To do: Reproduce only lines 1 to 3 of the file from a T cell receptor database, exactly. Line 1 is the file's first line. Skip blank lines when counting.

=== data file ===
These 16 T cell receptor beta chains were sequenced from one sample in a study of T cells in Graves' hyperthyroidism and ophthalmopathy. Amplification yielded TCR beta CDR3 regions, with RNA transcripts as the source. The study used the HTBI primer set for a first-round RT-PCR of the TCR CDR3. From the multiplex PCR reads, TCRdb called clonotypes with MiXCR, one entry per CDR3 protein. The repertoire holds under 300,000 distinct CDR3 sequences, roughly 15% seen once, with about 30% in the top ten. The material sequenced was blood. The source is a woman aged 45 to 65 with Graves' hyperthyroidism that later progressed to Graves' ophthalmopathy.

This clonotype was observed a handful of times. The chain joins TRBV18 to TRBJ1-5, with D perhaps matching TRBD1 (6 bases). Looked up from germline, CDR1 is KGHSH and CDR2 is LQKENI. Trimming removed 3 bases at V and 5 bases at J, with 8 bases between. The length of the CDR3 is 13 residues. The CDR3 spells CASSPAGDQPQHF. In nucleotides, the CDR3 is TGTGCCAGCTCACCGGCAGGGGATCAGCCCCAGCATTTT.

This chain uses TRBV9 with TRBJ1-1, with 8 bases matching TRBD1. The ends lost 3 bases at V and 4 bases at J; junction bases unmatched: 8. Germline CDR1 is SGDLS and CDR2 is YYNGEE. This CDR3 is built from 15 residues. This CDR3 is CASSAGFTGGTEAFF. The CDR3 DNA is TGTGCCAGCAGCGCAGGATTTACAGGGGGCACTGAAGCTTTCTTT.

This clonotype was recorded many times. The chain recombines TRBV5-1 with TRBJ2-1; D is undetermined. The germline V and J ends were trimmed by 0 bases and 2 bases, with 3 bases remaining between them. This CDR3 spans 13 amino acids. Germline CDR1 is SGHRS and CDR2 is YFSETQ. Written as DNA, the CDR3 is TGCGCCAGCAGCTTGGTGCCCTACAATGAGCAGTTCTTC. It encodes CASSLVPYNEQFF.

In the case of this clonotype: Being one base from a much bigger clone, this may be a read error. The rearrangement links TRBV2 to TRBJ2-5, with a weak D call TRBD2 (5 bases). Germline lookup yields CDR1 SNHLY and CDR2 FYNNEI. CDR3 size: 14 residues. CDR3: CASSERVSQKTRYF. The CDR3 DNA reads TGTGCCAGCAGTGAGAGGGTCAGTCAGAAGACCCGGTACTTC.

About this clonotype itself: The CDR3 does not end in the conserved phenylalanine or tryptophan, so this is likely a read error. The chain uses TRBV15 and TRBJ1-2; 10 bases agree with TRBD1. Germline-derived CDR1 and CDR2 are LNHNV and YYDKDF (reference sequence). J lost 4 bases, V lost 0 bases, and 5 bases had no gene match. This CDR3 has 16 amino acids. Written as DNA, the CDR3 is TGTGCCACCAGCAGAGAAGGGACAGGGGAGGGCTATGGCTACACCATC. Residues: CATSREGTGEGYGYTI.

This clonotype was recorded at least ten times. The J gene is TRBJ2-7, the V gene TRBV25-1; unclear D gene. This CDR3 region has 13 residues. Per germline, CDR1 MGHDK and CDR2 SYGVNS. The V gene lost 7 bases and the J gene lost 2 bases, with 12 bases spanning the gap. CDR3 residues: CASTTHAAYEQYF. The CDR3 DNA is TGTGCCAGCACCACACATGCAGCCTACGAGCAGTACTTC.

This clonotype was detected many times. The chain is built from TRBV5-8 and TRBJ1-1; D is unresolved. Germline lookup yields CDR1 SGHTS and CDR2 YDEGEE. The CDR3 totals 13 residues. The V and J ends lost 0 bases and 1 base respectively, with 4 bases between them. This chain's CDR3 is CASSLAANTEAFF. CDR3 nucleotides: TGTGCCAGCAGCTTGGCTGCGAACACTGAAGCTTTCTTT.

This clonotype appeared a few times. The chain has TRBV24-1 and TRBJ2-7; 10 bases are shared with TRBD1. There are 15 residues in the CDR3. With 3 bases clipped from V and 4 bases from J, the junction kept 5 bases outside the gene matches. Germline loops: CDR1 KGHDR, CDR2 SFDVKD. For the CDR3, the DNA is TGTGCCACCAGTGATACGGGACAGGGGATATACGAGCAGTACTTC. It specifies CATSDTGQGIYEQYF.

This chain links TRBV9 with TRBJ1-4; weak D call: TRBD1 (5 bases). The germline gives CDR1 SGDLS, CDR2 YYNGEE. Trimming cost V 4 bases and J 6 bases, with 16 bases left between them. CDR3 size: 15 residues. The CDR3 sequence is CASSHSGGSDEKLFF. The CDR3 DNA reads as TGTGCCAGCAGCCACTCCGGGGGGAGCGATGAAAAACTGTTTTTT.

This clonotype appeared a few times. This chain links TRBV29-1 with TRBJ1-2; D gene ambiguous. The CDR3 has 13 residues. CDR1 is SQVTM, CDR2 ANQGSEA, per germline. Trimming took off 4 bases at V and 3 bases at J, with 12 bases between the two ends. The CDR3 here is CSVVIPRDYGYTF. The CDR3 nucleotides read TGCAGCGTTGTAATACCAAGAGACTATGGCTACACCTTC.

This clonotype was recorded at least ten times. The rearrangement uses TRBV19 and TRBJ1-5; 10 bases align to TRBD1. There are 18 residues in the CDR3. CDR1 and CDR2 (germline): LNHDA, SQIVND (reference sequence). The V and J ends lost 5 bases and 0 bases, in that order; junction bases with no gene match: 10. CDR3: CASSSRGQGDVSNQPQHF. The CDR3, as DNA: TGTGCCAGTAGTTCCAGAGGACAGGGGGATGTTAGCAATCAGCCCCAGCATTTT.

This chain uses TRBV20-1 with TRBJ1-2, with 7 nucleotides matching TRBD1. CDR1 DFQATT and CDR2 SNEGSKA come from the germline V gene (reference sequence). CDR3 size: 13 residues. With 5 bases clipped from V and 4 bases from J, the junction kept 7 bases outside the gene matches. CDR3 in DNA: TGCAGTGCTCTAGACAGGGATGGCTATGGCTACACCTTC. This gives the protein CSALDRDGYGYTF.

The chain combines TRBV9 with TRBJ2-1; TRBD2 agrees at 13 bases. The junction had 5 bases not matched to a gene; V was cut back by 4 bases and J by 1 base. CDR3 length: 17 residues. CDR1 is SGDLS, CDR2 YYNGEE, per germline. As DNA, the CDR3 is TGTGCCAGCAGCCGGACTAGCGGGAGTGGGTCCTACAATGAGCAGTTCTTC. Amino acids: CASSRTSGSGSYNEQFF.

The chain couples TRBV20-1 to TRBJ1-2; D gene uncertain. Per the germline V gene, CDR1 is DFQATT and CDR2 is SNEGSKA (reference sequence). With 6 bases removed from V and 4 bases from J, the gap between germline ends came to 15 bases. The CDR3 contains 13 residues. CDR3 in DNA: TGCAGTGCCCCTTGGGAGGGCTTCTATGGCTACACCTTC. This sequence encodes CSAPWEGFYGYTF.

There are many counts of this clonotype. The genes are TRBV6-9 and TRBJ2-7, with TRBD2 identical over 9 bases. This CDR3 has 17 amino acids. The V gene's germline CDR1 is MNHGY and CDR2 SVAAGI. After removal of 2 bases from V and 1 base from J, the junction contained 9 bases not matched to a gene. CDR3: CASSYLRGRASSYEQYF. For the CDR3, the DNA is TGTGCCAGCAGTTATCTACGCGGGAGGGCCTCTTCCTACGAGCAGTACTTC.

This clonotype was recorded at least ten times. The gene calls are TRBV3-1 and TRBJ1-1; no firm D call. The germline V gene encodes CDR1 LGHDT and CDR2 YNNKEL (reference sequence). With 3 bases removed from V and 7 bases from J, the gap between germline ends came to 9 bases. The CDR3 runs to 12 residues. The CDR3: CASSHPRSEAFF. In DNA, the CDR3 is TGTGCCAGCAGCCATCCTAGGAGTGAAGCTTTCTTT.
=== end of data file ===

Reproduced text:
These 16 T cell receptor beta chains were sequenced from one sample in a study of T cells in Graves' hyperthyroidism and ophthalmopathy. Amplification yielded TCR beta CDR3 regions, with RNA transcripts as the source. The study used the HTBI primer set for a first-round RT-PCR of the TCR CDR3. From the multiplex PCR reads, TCRdb called clonotypes with MiXCR, one entry per CDR3 protein. The repertoire holds under 300,000 distinct CDR3 sequences, roughly 15% seen once, with about 30% in the top ten. The material sequenced was blood. The source is a woman aged 45 to 65 with Graves' hyperthyroidism that later progressed to Graves' ophthalmopathy.

This clonotype was observed a handful of times. The chain joins TRBV18 to TRBJ1-5, with D perhaps matching TRBD1 (6 bases). Looked up from germline, CDR1 is KGHSH and CDR2 is LQKENI. Trimming removed 3 bases at V and 5 bases at J, with 8 bases between. The length of the CDR3 is 13 residues. The CDR3 spells CASSPAGDQPQHF. In nucleotides, the CDR3 is TGTGCCAGCTCACCGGCAGGGGATCAGCCCCAGCATTTT.

This chain uses TRBV9 with TRBJ1-1, with 8 bases matching TRBD1. The ends lost 3 bases at V and 4 bases at J; junction bases unmatched: 8. Germline CDR1 is SGDLS and CDR2 is YYNGEE. This CDR3 is built from 15 residues. This CDR3 is CASSAGFTGGTEAFF. The CDR3 DNA is TGTGCCAGCAGCGCAGGATTTACAGGGGGCACTGAAGCTTTCTTT.